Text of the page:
Tim Ryan's oldest son wanted to follow his father's career footsteps into a job as an executive recruiter.
Instead, 20-year-old Nicholas "Nick" Ryan wound up following his dad down another path, toward drug addiction.
Early Friday morning, at a friend's house in Hinsdale, Nick overdosed on heroin and died, his father said Monday.
Nick's death came less than a week before his father -- a former heroin addict himself -- was scheduled to host a training session on how to use Naloxone, the opiate overdose reversal drug also known as Narcan.
Nick had overdosed twice before but was saved by paramedics. He had been in and out of rehab programs and jail, but his father said he hid his heroin use from many.
"A lot of people didn't know that Nick did heroin. They thought he was just tired and laid down and I think they went in the other room to watch TV or play video games," said Tim Ryan of Naperville. "By the time they came back he had unfortunately passed."
As a former addict, Tim Ryan said he's "on a mission" now more than ever to equip relatives and friends of drug users with Narcan to keep their loved ones alive.
He said the training will go on as scheduled at 7 p.m. Thursday at Wheatland Salem Church, 1852 W. 95th St., Naperville.
Nick Ryan grew up in Naperville and Oswego and recently had been living with his grandmother in Aurora. His father said Nick began experimenting with drugs at 13 or 14, first with marijuana and drinking, then with ecstasy and other hard drugs.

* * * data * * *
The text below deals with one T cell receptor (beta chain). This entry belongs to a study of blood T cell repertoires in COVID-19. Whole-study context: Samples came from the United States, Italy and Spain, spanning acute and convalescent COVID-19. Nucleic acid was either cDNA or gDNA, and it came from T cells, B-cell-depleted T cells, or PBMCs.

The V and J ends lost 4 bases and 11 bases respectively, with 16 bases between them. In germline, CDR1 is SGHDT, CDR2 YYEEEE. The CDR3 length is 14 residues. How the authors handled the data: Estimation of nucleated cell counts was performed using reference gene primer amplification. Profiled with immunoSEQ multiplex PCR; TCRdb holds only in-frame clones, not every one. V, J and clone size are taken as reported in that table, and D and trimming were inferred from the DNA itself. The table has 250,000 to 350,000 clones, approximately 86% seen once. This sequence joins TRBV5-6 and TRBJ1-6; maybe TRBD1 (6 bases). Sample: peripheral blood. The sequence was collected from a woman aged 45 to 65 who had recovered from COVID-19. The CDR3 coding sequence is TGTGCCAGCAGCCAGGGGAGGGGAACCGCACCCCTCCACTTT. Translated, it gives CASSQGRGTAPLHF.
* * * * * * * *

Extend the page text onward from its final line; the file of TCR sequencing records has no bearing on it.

"He might even have followed in my footsteps because I was a heroin addict for a number of years," Ryan said. "He said to me one day, 'Well dad, you're a successful drug addict.' I said 'No, Nick, I'm not. I struggle every day.'"
Growing up, Nick was outgoing. He loved skateboarding and wakeboarding, and his father said he had gotten into sky diving.
"Unfortunately, he struggled with the disease of addiction," Tim Ryan said. "The disease got him before he was willing and able to surrender to his addiction."
The DuPage County coroner's office said toxicology tests have not yet confirmed the cause of Nick Ryan's death. So far, 16 deaths this year in DuPage have come as a result of heroin overdoses.
On the day Nick died, his father marked 21 months of being clean and sober. Tim Ryan said he knows how challenging it is to break free of the chains of addiction, so he started an opiate recovery group about two months ago that meets every Thursday evening at Wheatland Salem.
Ryan said parents come to group meetings with their children who are struggling with addiction. Certified counselors talk with the parents about setting boundaries, stopping behavior that enables the drug addict to keep using, getting addicts into treatment and finding long-term sober living environments.
"It's hard for a lot of these younger people because they've got to change every aspect of their life and a lot of them think they're invincible," Ryan said.
But Nick's death is another sign that's not true.
The family will host a visitation from 3 to 7 p.m. Tuesday at Wheatland Salem Church in Naperville, followed by a funeral service at 7 p.m. at the church. Nick is survived by his parents, Tim and Shannon, who are now divorced, and three younger siblings.
"He was loved by many," Tim Ryan said. "And this can strike anyone, anywhere, anytime."